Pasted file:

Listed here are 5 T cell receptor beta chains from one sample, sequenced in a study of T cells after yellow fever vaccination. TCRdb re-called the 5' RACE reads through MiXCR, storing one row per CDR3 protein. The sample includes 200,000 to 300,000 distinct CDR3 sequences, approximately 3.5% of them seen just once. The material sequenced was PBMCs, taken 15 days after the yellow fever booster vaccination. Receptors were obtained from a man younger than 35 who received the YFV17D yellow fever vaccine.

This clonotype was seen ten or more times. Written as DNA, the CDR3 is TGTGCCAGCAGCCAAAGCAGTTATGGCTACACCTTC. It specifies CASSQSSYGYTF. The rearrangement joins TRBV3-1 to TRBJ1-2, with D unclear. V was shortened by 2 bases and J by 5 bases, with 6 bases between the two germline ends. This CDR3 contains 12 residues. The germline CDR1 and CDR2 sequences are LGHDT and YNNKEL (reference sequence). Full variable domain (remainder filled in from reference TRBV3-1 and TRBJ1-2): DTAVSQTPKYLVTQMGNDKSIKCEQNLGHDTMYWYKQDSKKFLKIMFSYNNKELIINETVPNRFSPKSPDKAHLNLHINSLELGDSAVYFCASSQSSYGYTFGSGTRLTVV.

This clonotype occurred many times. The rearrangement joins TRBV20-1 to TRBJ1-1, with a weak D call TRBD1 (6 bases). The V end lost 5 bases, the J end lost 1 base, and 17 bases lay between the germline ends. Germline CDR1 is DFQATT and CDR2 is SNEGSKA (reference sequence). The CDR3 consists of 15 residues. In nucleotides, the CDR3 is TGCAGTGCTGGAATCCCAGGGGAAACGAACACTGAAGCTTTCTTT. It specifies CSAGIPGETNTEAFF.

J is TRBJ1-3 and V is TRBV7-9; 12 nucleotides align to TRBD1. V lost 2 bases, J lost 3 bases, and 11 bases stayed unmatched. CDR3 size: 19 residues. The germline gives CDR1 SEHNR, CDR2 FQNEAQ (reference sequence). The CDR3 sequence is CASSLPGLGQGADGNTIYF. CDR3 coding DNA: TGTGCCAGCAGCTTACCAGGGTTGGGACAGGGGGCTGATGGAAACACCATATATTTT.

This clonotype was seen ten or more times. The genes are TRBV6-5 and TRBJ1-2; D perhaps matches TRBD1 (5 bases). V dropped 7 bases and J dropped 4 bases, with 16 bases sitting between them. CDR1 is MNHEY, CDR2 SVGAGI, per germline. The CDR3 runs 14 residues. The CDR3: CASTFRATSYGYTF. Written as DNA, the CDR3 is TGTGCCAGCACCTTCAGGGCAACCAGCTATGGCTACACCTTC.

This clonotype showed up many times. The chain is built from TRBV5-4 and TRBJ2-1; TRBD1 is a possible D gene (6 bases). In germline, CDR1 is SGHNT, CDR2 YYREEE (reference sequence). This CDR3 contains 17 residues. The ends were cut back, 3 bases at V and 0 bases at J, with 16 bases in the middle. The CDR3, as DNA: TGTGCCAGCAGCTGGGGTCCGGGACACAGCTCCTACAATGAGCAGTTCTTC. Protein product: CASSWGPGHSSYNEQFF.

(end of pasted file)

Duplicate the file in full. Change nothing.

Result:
Listed here are 5 T cell receptor beta chains from one sample, sequenced in a study of T cells after yellow fever vaccination. TCRdb re-called the 5' RACE reads through MiXCR, storing one row per CDR3 protein. The sample includes 200,000 to 300,000 distinct CDR3 sequences, approximately 3.5% of them seen just once. The material sequenced was PBMCs, taken 15 days after the yellow fever booster vaccination. Receptors were obtained from a man younger than 35 who received the YFV17D yellow fever vaccine.

This clonotype was seen ten or more times. Written as DNA, the CDR3 is TGTGCCAGCAGCCAAAGCAGTTATGGCTACACCTTC. It specifies CASSQSSYGYTF. The rearrangement joins TRBV3-1 to TRBJ1-2, with D unclear. V was shortened by 2 bases and J by 5 bases, with 6 bases between the two germline ends. This CDR3 contains 12 residues. The germline CDR1 and CDR2 sequences are LGHDT and YNNKEL (reference sequence). Full variable domain (remainder filled in from reference TRBV3-1 and TRBJ1-2): DTAVSQTPKYLVTQMGNDKSIKCEQNLGHDTMYWYKQDSKKFLKIMFSYNNKELIINETVPNRFSPKSPDKAHLNLHINSLELGDSAVYFCASSQSSYGYTFGSGTRLTVV.

This clonotype occurred many times. The rearrangement joins TRBV20-1 to TRBJ1-1, with a weak D call TRBD1 (6 bases). The V end lost 5 bases, the J end lost 1 base, and 17 bases lay between the germline ends. Germline CDR1 is DFQATT and CDR2 is SNEGSKA (reference sequence). The CDR3 consists of 15 residues. In nucleotides, the CDR3 is TGCAGTGCTGGAATCCCAGGGGAAACGAACACTGAAGCTTTCTTT. It specifies CSAGIPGETNTEAFF.

J is TRBJ1-3 and V is TRBV7-9; 12 nucleotides align to TRBD1. V lost 2 bases, J lost 3 bases, and 11 bases stayed unmatched. CDR3 size: 19 residues. The germline gives CDR1 SEHNR, CDR2 FQNEAQ (reference sequence). The CDR3 sequence is CASSLPGLGQGADGNTIYF. CDR3 coding DNA: TGTGCCAGCAGCTTACCAGGGTTGGGACAGGGGGCTGATGGAAACACCATATATTTT.

This clonotype was seen ten or more times. The genes are TRBV6-5 and TRBJ1-2; D perhaps matches TRBD1 (5 bases). V dropped 7 bases and J dropped 4 bases, with 16 bases sitting between them. CDR1 is MNHEY, CDR2 SVGAGI, per germline. The CDR3 runs 14 residues. The CDR3: CASTFRATSYGYTF. Written as DNA, the CDR3 is TGTGCCAGCACCTTCAGGGCAACCAGCTATGGCTACACCTTC.

This clonotype showed up many times. The chain is built from TRBV5-4 and TRBJ2-1; TRBD1 is a possible D gene (6 bases). In germline, CDR1 is SGHNT, CDR2 YYREEE (reference sequence). This CDR3 contains 17 residues. The ends were cut back, 3 bases at V and 0 bases at J, with 16 bases in the middle. The CDR3, as DNA: TGTGCCAGCAGCTGGGGTCCGGGACACAGCTCCTACAATGAGCAGTTCTTC. Protein product: CASSWGPGHSSYNEQFF.